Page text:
The sheer grandeur of Café Central makes it well worth queuing for. Established in 1876, this quintessential Kaffeehaus was a popular hangout among intellectuals in turn-of-the-century Vienna. Sigmund Freud, Leon Trotsky and architect Adolf Loos are all known to have taken coffee here. Order a Melange, a Viennese take on a cappuccino, choose a cake from the stand and while the afternoon away under the pseudo-Gothic vaulted ceilings of the Palais Ferstel.
The traditional Kaffeehaus is to the Viennese what the pub is to the Brits. It’s as much of a social institution as a place to eat and drink – even if the tuxedoed waiters can be notoriously grumpy. Such is their importance, in fact, that Unesco has recognised ‘coffee house culture’ as an integral part of the city’s cultural heritage.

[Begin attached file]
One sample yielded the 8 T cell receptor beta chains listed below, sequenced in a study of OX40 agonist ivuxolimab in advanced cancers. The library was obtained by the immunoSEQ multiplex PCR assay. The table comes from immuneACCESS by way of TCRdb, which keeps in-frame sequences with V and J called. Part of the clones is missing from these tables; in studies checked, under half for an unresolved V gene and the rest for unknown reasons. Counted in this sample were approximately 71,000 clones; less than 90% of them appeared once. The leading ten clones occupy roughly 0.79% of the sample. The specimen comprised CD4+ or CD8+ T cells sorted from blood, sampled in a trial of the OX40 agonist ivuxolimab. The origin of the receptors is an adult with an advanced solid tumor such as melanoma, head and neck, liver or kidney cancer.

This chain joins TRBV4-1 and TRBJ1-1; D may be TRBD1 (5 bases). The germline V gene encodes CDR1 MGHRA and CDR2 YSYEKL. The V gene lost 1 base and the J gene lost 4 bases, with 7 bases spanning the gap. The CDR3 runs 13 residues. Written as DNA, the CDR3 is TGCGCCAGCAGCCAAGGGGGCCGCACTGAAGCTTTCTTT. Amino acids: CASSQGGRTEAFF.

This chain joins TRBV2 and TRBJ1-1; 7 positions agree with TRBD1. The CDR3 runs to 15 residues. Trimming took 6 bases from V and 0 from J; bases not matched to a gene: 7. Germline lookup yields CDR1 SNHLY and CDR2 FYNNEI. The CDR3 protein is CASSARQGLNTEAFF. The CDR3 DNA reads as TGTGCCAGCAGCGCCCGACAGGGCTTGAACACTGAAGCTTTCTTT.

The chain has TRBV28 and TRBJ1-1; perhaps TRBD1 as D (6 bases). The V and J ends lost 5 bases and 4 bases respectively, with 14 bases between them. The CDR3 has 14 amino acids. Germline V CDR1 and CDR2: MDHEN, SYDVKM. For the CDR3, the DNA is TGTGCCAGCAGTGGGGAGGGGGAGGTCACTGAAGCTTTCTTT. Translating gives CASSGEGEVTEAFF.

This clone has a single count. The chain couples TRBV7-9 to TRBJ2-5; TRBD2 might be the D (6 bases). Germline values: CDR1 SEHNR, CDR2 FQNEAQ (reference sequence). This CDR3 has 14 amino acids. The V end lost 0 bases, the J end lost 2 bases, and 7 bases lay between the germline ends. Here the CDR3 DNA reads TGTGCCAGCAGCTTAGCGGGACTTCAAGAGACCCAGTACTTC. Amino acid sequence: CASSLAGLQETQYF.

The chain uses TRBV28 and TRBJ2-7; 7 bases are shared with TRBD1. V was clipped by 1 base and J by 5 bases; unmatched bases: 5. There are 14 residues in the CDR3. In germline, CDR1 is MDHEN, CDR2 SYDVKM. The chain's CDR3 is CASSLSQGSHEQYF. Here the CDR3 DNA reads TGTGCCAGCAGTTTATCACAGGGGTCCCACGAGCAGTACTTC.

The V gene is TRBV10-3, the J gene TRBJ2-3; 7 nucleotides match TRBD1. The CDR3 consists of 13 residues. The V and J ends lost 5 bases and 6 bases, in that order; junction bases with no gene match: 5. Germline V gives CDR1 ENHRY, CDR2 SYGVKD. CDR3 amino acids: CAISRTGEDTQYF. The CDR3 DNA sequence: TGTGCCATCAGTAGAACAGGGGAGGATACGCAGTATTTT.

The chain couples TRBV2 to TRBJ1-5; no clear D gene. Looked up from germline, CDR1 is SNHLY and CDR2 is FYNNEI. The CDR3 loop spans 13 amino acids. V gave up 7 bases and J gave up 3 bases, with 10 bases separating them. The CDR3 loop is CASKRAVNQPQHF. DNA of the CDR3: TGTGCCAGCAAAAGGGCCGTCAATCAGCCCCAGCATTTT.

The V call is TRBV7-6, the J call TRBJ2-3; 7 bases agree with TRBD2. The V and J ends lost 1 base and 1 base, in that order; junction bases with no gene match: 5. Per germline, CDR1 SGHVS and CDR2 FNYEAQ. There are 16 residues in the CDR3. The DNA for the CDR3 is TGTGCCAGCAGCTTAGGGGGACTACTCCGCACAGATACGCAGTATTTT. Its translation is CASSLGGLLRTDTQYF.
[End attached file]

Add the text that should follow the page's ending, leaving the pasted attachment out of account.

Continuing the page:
The array of coffees on offer can be baffling to the uninitiated. A Fiaker, for example, is named after the horse and carts you see across the Innere Stadt and consists of a coffee with a shot of rum and whipped cream. But you can guarantee anyone with a vaguely sweet tooth will find something worth ordering among the many cakes and pastries on show in the glass display cases of most traditional Kaffeehäuser.
It’s not all Habsburg-era pomp and service, though. Plenty of modern coffee shops are springing up across the city and they often host a range of artistic, cultural and music events later in the evening. There’s a reason taking Kaffee und Kuchen will forever be one of our absolute favourite things to do in Vienna, and you’ll no doubt be hooked, too. Looking for booze not brews? Check out our guide to the city’s best bars.
RECOMMENDED: Full guide to the best restaurants in Vienna